…of stupidity. Or maybe bad luck. Or possibly a cursed concoction of both. (and Paddy if you are reading this right now I KNOW you are going to want to kill me…especially since this happened literally 2 hours after talking to you.)
So, let me rewind. This particular day found me shooting across the water (or barely sputtering, more like, crammed into a ferry overloaded with fellow tourists like too many crayons in your crayon box) to Koh Samui to meet Pat (a friend of a friend). After an unnecessarily complicated ordeal I eventually found her and settled into the guesthouse; I dropped my things off and we went to Pat’s restaurant for lunch and event planning. She has a couple of motorbikes and she was more than willing to let me borrow one for the night and the next day to check out the island, which I thought was incredibly kind and trusting. I warned her that I had never driven one before so she taught me and…piece of cake. And actually quite a bit of fun! After my little lesson she saw me off as I drove myself home to shower and prepare for the night. At first I felt super cool, but that spark of Hells Angels badassery gets snuffed out pretty quickly when you remember that you are wearing an egg shaped helmet complete with a chin strap. I successfully rolled into the guesthouse parking lot and killed the motor to head upstairs and get ready.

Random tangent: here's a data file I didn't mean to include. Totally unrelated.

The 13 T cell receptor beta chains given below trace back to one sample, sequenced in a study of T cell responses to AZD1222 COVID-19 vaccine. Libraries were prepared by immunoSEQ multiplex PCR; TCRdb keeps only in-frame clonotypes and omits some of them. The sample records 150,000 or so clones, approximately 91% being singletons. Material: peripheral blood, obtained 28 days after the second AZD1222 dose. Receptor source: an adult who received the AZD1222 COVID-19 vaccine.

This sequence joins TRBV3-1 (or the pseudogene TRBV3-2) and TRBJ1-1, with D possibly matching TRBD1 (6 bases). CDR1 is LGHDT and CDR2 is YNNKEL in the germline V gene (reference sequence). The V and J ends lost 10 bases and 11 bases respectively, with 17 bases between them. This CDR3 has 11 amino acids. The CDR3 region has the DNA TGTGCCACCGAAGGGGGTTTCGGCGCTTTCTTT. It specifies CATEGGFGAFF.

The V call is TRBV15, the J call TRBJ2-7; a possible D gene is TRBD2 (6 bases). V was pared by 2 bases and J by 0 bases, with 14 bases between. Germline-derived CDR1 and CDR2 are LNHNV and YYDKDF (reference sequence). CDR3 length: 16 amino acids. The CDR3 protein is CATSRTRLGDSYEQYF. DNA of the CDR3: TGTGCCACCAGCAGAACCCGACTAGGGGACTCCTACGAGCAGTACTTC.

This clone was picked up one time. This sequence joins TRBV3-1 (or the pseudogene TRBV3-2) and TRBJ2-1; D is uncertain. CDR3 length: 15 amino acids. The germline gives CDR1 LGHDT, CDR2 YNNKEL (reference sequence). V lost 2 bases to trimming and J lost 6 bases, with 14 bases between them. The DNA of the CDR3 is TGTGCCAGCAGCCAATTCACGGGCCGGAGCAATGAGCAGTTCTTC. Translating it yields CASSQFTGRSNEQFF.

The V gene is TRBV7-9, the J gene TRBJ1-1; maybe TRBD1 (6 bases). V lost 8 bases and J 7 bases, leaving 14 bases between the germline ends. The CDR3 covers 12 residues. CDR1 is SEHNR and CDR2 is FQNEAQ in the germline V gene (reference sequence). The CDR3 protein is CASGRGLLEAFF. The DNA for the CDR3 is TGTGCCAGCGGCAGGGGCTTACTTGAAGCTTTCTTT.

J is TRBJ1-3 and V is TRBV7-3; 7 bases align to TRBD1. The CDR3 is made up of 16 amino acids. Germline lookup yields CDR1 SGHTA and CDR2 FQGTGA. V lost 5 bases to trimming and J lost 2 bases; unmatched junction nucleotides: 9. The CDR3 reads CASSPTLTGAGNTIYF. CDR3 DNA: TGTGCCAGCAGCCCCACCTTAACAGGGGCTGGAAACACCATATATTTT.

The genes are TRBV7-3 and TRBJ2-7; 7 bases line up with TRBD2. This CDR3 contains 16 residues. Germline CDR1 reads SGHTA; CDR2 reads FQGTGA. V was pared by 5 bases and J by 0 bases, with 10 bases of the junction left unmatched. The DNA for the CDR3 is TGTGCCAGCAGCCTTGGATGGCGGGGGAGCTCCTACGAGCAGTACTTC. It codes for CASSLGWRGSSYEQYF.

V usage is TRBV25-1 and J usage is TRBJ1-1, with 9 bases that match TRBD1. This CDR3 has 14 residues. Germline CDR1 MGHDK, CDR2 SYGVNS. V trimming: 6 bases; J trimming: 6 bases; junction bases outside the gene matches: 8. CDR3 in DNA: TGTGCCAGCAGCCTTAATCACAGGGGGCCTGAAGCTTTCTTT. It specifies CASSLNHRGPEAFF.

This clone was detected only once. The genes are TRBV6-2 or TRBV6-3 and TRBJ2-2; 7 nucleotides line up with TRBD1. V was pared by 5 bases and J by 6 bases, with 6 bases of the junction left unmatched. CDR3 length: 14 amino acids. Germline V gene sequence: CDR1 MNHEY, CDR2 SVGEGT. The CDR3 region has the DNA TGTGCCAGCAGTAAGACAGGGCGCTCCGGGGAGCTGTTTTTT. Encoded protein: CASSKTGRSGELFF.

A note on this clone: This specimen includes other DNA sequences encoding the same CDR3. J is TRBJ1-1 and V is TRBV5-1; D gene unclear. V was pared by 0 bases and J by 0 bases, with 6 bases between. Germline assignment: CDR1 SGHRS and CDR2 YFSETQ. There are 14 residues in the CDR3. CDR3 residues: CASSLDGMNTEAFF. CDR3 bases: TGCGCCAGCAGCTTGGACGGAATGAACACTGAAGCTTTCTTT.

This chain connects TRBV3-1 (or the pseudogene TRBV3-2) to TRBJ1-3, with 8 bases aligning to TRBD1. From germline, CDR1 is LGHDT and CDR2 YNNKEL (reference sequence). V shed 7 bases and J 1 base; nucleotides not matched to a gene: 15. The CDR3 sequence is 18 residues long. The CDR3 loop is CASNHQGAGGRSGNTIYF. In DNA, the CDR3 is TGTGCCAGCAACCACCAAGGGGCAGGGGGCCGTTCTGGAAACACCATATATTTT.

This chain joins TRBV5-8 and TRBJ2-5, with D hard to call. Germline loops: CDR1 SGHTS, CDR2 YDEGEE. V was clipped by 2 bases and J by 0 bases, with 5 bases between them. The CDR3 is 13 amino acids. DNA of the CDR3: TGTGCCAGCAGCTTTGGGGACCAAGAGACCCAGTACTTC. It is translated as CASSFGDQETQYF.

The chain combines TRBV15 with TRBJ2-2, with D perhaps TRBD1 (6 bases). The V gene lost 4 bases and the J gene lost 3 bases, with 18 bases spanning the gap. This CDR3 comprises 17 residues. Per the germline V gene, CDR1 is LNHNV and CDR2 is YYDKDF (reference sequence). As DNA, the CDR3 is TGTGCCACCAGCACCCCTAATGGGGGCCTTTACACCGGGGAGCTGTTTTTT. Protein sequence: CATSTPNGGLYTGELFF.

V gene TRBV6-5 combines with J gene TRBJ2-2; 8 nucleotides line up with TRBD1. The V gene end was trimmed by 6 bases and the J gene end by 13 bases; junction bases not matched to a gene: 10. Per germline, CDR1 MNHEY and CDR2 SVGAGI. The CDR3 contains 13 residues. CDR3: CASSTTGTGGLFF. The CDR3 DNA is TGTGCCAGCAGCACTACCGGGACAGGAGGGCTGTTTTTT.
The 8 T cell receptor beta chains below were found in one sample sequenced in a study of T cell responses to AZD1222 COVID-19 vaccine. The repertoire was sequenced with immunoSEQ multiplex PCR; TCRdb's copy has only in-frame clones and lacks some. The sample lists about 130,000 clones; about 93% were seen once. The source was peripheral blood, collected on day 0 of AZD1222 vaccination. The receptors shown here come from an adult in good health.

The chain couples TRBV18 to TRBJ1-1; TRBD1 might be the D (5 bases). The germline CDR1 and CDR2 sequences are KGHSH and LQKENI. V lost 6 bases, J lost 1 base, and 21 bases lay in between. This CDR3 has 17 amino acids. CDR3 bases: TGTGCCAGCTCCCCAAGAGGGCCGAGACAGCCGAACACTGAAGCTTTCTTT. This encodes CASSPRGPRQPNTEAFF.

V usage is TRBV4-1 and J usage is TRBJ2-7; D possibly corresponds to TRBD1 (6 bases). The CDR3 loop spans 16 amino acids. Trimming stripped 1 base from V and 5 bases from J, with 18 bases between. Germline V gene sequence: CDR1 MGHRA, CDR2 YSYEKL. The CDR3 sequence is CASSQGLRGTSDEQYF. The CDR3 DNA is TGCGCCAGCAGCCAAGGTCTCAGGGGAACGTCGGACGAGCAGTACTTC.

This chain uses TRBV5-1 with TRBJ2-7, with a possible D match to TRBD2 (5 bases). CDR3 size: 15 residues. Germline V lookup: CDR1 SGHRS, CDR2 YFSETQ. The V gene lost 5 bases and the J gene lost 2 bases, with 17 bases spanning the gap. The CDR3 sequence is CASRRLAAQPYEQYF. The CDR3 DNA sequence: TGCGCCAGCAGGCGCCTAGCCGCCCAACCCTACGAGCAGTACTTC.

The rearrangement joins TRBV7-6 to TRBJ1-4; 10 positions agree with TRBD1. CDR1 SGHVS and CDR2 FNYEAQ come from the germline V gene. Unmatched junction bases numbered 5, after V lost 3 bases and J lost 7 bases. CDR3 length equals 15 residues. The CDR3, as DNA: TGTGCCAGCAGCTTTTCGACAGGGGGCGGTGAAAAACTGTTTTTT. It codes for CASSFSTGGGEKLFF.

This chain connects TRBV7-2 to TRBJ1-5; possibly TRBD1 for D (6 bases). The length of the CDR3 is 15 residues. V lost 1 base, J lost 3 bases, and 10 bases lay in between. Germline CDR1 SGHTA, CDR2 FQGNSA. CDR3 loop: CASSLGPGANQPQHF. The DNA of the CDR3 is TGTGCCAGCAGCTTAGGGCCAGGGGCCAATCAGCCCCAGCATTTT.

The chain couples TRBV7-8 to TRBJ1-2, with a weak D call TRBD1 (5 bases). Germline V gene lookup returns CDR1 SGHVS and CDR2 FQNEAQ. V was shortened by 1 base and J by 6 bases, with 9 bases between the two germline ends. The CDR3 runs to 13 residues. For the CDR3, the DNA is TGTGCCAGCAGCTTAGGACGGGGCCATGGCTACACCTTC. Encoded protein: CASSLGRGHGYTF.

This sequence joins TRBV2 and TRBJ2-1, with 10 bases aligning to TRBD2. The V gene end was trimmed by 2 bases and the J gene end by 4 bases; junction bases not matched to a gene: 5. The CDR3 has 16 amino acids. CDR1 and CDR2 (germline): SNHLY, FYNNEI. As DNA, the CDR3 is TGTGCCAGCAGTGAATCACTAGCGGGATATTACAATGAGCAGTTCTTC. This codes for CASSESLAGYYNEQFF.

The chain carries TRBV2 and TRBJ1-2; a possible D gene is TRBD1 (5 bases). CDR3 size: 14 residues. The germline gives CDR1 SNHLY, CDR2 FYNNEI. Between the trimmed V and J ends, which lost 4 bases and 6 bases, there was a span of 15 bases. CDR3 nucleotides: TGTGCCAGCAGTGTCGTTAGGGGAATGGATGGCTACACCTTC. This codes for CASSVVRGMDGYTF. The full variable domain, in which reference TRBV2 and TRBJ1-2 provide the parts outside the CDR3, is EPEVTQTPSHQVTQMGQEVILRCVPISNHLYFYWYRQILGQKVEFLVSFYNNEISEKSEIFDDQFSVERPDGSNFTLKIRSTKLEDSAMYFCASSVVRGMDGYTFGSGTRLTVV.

And so, my friends, we find ourselves at the commencement of this particular story.
I sat on my bed, only vaguely aware of the disappearing daylight as I chatted with Paddy on Skype. We happened to be talking about motor bikes and laughing about skin graphs and now stupid people are for zooming about in nothing but tank tops, shorts and flip flops. He even said something along the lines of, “Don’t you dare go out on that bike unless you are covered up.”
I hung up and hopped in the shower, only to discover with dismay that it was nearly dark, and Pat had said people are crazy drivers when the sun sets and the booze kicks in, and the streets can get a bit mental. I apparently forgot my entire conversation with Paddy as I rushed out the door in my shorts and tank top. I don’t know what it is about traveling, but you seem to think you are almost invincible. Well, not invincible, maybe, but more hulk-like. Or you just seem to think you will be an exception to the staggering statistics. I am here to tell you that one way or another you aren’t, and today I flew just a little too close to the sun.
I assumed that since all I had to do was go up a small hill, down said hill, and turn right the few minutes that mission would take was do-able in my shorts on a bike. Turns out I grossly miscalculated my